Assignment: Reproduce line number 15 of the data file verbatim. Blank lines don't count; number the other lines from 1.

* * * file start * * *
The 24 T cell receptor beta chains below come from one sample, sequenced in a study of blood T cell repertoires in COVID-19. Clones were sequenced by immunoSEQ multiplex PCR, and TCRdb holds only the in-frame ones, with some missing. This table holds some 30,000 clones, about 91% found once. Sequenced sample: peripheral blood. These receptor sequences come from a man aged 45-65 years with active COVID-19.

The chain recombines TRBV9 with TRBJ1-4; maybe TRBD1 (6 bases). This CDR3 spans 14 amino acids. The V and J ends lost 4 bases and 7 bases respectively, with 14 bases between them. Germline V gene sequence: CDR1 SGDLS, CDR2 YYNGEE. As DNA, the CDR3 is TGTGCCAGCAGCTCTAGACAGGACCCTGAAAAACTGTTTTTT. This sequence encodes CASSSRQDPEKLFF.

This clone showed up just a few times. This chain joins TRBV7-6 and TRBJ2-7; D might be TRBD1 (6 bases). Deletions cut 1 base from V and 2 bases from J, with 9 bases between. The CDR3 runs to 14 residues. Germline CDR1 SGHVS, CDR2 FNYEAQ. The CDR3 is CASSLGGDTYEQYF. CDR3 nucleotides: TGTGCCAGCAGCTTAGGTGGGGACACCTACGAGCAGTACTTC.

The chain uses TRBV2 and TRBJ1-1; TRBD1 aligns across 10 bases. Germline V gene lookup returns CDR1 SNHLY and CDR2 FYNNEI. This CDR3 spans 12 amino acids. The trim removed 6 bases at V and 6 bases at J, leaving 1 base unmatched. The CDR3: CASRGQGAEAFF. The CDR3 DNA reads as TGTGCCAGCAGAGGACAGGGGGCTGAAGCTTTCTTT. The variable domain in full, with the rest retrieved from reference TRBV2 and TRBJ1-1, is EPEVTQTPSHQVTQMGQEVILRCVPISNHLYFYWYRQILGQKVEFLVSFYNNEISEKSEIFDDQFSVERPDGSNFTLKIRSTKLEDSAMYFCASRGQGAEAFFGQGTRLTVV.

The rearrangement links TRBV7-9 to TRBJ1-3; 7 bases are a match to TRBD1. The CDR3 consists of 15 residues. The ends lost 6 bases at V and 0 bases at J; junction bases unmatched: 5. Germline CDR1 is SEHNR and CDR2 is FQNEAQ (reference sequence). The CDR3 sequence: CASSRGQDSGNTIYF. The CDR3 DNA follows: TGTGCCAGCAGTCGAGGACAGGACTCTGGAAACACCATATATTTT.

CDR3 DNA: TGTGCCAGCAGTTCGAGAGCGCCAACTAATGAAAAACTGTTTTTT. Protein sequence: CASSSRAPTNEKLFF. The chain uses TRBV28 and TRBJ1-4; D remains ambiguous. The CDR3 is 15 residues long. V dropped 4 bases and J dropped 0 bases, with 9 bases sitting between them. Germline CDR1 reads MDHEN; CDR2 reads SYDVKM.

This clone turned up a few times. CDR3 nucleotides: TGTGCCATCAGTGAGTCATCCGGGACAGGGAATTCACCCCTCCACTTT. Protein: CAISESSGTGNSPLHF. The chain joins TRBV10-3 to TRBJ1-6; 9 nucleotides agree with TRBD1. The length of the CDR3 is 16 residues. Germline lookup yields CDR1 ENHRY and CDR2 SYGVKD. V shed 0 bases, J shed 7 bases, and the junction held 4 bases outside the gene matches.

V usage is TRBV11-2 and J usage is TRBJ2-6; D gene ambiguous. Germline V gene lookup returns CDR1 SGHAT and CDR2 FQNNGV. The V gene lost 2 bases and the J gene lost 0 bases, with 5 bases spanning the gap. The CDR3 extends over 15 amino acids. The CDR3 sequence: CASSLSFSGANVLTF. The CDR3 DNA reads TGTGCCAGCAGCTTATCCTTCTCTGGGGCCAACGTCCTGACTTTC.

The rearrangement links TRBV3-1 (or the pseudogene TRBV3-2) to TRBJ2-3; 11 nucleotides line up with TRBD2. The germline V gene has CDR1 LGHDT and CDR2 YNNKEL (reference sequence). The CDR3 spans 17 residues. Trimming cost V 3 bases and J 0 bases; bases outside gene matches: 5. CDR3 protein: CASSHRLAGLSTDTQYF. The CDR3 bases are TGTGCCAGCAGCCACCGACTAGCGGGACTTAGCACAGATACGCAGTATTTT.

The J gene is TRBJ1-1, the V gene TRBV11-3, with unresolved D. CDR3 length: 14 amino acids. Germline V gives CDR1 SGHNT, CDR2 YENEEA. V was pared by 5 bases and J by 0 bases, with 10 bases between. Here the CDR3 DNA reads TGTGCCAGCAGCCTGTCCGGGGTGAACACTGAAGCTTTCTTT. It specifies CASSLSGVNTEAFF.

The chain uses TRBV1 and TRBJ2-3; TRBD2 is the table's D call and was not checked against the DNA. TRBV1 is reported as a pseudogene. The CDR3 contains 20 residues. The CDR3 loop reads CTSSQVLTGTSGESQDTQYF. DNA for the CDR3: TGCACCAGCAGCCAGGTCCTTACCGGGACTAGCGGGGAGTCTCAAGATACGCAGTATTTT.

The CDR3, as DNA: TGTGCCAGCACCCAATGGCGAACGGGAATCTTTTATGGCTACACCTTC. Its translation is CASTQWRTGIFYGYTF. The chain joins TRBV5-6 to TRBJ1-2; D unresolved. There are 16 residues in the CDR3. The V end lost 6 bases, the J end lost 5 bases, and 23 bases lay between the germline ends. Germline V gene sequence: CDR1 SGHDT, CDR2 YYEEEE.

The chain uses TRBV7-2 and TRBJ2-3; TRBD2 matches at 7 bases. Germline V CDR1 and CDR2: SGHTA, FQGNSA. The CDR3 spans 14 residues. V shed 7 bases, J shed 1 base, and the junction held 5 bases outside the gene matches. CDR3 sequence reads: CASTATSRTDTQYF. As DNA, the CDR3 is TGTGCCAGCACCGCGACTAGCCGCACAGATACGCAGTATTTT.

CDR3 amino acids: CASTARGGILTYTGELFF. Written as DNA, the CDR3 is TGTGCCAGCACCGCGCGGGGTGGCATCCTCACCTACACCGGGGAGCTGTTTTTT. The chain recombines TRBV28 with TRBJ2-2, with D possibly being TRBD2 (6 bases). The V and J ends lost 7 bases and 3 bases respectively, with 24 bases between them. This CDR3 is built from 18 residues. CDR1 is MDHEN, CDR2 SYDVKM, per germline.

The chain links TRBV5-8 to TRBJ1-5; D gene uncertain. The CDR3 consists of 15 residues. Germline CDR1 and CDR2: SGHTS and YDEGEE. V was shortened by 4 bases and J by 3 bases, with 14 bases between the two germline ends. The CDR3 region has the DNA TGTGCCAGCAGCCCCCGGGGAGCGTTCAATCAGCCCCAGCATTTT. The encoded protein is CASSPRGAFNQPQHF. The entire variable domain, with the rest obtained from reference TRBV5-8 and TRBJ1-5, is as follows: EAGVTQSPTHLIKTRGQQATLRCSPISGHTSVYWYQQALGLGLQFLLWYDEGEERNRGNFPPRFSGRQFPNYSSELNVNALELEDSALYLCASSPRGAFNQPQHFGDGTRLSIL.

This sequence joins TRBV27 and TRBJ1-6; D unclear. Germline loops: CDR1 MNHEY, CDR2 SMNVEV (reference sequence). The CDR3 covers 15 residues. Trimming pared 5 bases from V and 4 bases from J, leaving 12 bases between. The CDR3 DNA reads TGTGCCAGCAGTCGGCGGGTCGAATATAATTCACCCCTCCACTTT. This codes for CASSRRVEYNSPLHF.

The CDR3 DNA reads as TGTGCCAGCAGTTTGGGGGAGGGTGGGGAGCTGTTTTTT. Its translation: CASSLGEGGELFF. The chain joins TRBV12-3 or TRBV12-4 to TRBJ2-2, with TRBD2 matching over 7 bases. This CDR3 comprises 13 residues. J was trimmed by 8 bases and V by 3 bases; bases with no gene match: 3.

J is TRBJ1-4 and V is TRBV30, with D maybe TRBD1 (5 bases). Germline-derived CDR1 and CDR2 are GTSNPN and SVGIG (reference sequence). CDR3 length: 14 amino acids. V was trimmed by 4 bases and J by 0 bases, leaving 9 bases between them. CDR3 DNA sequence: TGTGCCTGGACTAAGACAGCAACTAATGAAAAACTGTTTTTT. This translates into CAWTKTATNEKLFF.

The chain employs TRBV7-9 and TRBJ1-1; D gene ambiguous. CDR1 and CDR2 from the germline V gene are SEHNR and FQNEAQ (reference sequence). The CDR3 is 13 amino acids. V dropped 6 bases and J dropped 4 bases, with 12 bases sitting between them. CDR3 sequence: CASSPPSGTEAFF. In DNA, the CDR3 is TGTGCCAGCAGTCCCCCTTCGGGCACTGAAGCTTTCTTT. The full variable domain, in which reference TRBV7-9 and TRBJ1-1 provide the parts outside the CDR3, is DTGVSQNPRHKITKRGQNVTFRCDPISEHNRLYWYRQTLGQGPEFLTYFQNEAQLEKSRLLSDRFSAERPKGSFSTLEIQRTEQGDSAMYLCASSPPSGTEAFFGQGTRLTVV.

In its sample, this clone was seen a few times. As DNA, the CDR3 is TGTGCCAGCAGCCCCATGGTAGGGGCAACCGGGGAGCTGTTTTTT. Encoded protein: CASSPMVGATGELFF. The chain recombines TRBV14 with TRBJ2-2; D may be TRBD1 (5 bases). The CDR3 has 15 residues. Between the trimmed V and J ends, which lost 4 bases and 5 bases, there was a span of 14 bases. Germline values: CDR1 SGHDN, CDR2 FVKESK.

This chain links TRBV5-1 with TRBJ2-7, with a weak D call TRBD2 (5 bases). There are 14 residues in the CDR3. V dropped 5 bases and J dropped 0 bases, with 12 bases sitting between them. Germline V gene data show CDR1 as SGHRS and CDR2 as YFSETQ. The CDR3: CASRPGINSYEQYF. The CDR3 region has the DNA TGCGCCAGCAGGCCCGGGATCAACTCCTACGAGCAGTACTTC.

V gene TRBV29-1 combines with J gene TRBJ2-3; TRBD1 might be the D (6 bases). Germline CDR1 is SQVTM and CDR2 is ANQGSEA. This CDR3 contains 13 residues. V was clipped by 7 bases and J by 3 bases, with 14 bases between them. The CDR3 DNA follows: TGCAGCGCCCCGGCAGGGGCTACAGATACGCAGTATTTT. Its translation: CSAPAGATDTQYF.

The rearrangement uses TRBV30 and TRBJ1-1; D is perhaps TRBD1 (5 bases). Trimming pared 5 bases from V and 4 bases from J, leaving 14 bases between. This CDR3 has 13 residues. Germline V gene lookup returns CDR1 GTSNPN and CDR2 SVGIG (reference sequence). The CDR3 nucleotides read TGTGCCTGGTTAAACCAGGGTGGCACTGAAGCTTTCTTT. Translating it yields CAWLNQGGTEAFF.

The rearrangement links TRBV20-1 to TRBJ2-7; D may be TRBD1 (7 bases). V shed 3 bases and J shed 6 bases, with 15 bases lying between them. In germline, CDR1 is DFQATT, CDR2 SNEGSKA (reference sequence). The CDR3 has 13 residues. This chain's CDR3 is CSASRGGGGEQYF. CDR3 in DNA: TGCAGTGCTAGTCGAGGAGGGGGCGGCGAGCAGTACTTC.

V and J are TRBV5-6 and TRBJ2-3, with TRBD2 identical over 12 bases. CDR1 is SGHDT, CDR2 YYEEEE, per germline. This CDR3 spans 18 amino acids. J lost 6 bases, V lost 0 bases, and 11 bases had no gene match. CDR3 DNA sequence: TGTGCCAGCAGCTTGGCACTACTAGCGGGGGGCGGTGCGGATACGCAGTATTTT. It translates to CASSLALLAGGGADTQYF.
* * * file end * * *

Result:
The chain links TRBV5-8 to TRBJ1-5; D gene uncertain. The CDR3 consists of 15 residues. Germline CDR1 and CDR2: SGHTS and YDEGEE. V was shortened by 4 bases and J by 3 bases, with 14 bases between the two germline ends. The CDR3 region has the DNA TGTGCCAGCAGCCCCCGGGGAGCGTTCAATCAGCCCCAGCATTTT. The encoded protein is CASSPRGAFNQPQHF. The entire variable domain, with the rest obtained from reference TRBV5-8 and TRBJ1-5, is as follows: EAGVTQSPTHLIKTRGQQATLRCSPISGHTSVYWYQQALGLGLQFLLWYDEGEERNRGNFPPRFSGRQFPNYSSELNVNALELEDSALYLCASSPRGAFNQPQHFGDGTRLSIL.